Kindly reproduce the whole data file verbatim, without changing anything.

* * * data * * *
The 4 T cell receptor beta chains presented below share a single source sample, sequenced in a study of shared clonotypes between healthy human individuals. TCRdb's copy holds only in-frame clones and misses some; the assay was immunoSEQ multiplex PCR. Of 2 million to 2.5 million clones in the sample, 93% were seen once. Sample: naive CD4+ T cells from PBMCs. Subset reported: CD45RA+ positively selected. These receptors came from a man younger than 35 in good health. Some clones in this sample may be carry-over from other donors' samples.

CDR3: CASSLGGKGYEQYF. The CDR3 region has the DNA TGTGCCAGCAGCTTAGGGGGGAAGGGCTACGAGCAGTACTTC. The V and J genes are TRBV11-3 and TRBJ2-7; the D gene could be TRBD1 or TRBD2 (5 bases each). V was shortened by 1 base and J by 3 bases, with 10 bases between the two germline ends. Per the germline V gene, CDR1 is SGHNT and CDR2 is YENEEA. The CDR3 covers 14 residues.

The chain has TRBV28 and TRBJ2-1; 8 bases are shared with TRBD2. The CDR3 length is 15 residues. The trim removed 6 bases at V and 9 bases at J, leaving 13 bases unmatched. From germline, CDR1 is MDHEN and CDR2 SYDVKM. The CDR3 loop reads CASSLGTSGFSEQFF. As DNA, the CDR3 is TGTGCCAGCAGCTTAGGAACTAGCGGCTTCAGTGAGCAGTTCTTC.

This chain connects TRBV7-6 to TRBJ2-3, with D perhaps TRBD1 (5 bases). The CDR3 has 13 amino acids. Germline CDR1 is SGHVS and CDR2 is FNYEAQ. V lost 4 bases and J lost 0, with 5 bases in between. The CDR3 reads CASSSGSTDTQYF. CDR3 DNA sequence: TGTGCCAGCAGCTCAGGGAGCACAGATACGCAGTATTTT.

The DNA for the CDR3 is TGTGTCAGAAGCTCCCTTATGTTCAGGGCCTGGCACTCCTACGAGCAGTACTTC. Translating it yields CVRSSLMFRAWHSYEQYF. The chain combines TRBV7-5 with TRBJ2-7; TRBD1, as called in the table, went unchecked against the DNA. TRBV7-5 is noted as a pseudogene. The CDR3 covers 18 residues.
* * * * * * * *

The 4 T cell receptor beta chains presented below share a single source sample, sequenced in a study of shared clonotypes between healthy human individuals. TCRdb's copy holds only in-frame clones and misses some; the assay was immunoSEQ multiplex PCR. Of 2 million to 2.5 million clones in the sample, 93% were seen once. Sample: naive CD4+ T cells from PBMCs. Subset reported: CD45RA+ positively selected. These receptors came from a man younger than 35 in good health. Some clones in this sample may be carry-over from other donors' samples.

CDR3: CASSLGGKGYEQYF. The CDR3 region has the DNA TGTGCCAGCAGCTTAGGGGGGAAGGGCTACGAGCAGTACTTC. The V and J genes are TRBV11-3 and TRBJ2-7; the D gene could be TRBD1 or TRBD2 (5 bases each). V was shortened by 1 base and J by 3 bases, with 10 bases between the two germline ends. Per the germline V gene, CDR1 is SGHNT and CDR2 is YENEEA. The CDR3 covers 14 residues.

The chain has TRBV28 and TRBJ2-1; 8 bases are shared with TRBD2. The CDR3 length is 15 residues. The trim removed 6 bases at V and 9 bases at J, leaving 13 bases unmatched. From germline, CDR1 is MDHEN and CDR2 SYDVKM. The CDR3 loop reads CASSLGTSGFSEQFF. As DNA, the CDR3 is TGTGCCAGCAGCTTAGGAACTAGCGGCTTCAGTGAGCAGTTCTTC.

This chain connects TRBV7-6 to TRBJ2-3, with D perhaps TRBD1 (5 bases). The CDR3 has 13 amino acids. Germline CDR1 is SGHVS and CDR2 is FNYEAQ. V lost 4 bases and J lost 0, with 5 bases in between. The CDR3 reads CASSSGSTDTQYF. CDR3 DNA sequence: TGTGCCAGCAGCTCAGGGAGCACAGATACGCAGTATTTT.

The DNA for the CDR3 is TGTGTCAGAAGCTCCCTTATGTTCAGGGCCTGGCACTCCTACGAGCAGTACTTC. Translating it yields CVRSSLMFRAWHSYEQYF. The chain combines TRBV7-5 with TRBJ2-7; TRBD1, as called in the table, went unchecked against the DNA. TRBV7-5 is noted as a pseudogene. The CDR3 covers 18 residues.